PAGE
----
Tuesday, March 2, 2010

Winter Music Round up

For some reason 4 out of the last 5 books I read had to do with musicians. I didn’t plan it this way. But that’s how it turned out.

The first two I read because of circumstance. I was in Portland and I was due to take the train back to Olympia for New Years Eve with nothing to read. While chasing Vinnie around the Buyolympia warehouse during a game of ‘monkey harvester’ (explained by Vinnie as follows: I’m the monkey, you try to get me ‘cuz you’re the monkey harvester.) I spotted a copy of The Go-Betweens by David Nichols. I bought it for the train.

A few days later in Olympia, I spotted a copy of the Neil Young biography, Shakey, in Adam and Jen’s guest room. I had heard a lot about, so I asked Adam about. He said it was good and he could have it.

Although I don’t really believe in biographies-- Adorno is right when he says that the "the peculiarity of the self is a monopoly commodity determined by society that it is falsely represented as natural," to which we could add in terms of rock bio's and romanticized the fuck out of-- I suspended my disbelief long enough to find both books interesting, probably because they were about artists I like. So I'd recommend them if your also a fan. (If your not I'd be interested to hear why you are reading them.) In terms of approach, focus, length etc, however, the two books couldn’t be different.

romanticizes Neil Young and tells the warts and all story of his life and his music. The author seems to be a rather obsessive fan (which may explain why a lot of the book is about Young’s reluctance to interview him. Can’t say I blame him.) and the lurid, destructive and amusing details are painstakingly detailed. If you want countless stories about Young being a jerk to his fellow musicians, (or his fellow musicians being jerks like stills, Crosby etc.) the lowdown on what drugs were used for each of his records, interviews with Young's parents, extensive but unrevealing interviews with Young, or if you’re a really big fan who wants to read nearly 750 pages about Neil Young, then this books for you. If not, I can spare you the time and tell you the many amusing anecdotes about Young’s eccentric behavior.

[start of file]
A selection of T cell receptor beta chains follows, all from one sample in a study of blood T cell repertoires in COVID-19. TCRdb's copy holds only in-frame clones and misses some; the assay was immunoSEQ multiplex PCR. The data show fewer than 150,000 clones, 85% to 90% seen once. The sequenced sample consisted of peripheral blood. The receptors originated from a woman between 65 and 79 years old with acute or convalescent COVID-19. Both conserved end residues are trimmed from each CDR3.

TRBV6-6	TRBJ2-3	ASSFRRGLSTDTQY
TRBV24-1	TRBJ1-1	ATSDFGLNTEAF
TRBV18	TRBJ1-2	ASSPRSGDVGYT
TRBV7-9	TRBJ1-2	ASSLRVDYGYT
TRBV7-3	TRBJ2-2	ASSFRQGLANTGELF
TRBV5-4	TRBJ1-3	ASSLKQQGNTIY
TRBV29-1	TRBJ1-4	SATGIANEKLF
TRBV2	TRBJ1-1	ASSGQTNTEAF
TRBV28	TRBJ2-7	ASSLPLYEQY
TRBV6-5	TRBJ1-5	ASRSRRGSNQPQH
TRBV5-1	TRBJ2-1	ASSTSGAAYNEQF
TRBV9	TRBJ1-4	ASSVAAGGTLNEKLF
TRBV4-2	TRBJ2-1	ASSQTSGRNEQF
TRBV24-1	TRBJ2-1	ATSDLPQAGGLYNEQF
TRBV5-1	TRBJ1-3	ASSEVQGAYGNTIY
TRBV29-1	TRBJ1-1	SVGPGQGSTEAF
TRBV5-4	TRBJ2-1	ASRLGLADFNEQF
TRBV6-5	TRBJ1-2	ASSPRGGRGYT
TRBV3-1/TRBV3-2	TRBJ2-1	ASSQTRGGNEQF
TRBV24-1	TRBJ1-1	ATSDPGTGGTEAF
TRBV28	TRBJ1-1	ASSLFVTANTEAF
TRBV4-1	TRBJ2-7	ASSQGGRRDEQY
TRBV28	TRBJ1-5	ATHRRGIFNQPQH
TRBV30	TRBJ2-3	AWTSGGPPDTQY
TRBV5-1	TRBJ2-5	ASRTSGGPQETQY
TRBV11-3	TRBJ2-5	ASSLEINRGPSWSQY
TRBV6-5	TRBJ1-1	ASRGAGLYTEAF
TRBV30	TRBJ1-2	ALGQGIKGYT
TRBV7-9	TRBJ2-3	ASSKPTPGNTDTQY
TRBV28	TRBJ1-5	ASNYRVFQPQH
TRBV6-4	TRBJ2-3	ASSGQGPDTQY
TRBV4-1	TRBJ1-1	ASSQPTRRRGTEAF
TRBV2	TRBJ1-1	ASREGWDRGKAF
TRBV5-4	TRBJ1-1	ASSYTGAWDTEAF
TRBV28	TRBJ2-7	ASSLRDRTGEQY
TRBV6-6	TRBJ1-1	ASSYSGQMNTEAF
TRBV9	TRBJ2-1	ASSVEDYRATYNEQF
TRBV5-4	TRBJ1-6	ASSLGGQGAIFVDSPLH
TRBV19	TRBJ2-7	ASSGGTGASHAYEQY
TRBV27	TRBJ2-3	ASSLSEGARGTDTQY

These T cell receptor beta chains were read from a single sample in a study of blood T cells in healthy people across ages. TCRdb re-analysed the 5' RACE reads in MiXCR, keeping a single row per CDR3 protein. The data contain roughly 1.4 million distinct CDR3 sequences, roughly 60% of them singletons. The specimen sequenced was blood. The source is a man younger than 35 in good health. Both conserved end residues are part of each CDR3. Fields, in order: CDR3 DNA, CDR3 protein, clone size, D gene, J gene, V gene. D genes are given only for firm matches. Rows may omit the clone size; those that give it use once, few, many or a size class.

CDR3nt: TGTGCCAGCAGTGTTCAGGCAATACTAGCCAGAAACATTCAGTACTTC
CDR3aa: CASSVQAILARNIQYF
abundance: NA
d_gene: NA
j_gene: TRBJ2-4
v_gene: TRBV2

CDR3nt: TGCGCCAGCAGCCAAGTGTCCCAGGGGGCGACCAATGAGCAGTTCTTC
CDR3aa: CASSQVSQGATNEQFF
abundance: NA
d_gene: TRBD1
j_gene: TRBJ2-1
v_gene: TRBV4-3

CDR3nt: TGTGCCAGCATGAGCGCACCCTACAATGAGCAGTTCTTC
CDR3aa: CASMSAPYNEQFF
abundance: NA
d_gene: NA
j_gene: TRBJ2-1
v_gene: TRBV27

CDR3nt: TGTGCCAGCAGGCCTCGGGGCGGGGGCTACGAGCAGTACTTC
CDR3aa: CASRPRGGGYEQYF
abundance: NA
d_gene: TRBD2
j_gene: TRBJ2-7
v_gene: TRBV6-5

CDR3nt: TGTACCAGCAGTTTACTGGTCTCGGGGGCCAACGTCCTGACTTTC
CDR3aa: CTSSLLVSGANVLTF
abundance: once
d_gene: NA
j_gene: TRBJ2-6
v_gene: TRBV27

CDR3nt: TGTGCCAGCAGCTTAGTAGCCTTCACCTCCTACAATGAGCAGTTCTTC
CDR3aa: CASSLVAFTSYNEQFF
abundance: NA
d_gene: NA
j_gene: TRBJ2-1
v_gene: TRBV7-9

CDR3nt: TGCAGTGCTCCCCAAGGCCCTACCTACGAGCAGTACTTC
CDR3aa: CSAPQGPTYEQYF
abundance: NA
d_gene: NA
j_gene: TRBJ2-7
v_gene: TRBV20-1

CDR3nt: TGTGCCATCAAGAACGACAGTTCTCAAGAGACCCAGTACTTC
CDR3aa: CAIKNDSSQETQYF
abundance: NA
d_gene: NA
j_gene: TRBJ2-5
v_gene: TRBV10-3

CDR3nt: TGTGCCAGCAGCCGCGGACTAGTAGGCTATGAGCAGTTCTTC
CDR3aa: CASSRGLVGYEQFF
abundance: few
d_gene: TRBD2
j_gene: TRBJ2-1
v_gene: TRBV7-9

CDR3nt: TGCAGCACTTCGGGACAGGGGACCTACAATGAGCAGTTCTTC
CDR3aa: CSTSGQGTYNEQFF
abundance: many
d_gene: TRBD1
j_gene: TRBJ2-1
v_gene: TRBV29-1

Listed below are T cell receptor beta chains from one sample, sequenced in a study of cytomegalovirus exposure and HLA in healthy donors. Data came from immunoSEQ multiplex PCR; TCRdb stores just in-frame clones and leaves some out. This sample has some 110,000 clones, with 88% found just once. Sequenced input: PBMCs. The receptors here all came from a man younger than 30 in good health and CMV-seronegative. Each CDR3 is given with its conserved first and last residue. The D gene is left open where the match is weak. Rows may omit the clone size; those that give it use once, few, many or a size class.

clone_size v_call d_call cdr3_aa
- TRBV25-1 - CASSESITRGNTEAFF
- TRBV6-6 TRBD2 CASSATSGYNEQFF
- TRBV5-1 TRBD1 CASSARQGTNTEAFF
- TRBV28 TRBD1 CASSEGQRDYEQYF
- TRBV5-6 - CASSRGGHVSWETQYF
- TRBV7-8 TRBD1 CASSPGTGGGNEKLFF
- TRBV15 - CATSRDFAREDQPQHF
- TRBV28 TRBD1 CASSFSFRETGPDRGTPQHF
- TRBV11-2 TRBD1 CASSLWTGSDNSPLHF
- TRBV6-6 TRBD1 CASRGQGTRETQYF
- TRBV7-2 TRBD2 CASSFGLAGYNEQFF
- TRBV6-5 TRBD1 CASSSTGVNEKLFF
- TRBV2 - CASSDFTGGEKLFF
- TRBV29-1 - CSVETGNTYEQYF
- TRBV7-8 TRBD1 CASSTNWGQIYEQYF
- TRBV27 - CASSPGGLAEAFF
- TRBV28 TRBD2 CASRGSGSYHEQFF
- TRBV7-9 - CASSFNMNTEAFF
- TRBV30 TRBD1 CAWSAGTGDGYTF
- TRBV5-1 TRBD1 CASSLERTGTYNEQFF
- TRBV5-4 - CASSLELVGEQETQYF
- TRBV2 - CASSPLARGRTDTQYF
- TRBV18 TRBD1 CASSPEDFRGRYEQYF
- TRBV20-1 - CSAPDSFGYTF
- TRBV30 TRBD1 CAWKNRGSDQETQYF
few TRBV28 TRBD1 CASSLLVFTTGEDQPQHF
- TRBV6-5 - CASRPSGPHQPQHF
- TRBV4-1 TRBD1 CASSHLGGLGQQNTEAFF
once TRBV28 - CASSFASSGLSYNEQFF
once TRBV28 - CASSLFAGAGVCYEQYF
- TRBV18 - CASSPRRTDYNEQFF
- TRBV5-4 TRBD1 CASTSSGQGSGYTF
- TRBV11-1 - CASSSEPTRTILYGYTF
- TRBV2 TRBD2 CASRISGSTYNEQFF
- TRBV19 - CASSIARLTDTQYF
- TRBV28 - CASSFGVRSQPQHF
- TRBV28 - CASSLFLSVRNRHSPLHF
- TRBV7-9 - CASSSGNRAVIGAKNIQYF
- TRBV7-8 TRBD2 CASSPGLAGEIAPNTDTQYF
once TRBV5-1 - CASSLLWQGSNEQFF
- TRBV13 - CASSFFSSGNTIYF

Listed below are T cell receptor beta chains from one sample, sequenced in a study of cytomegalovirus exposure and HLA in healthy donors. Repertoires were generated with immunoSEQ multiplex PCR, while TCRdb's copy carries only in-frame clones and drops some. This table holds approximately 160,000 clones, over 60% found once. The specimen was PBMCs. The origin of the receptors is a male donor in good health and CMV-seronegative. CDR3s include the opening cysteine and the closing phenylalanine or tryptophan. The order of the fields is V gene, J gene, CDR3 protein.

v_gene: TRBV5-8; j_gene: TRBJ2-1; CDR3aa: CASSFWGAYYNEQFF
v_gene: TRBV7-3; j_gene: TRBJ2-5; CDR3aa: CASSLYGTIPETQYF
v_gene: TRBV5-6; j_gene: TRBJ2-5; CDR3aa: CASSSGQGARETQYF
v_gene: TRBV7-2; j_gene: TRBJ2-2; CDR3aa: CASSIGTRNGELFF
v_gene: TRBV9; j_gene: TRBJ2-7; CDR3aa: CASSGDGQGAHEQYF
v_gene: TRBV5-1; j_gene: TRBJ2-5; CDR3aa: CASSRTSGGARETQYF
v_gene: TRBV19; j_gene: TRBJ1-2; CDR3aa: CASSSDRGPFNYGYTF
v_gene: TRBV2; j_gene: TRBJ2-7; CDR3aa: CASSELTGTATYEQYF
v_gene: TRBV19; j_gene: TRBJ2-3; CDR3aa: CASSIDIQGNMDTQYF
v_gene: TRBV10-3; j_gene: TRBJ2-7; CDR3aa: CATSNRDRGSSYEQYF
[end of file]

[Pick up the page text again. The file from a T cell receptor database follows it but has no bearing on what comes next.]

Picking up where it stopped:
In contrast to Shakey, The Go-Betweens is positively restrained. The book provides a straightforward account of the band and how the members made up the band, only hinting at lurid behavior, drug habits etc. He’s also a good writer with interesting opinions and who goes through the entire story of the Go-Betweens in about 250 pages. (Although in some ways this seems too short.) Unlike Shakey the book also emphasizes the contexts the individual members of the band came from, the scene the band emerged in and how their travels, producers, labels etc. influenced the band. In other words, unlike the figure of Neil Young, who admittedly seems to be a compelling sorta of weirdo, but who is treated like some type of wacko superman, the Go-Betweens are treated like interesting people who wrote some great songs.

The other two books about musicians I read were Bob Dylan and Patti Smith’s memoirs. Tobi already wrote an incredible review of the Smith book, so read that. If you still want my opinion afterward ask me in the comment section. The Dylan book was also amazing but I still have to think about it.

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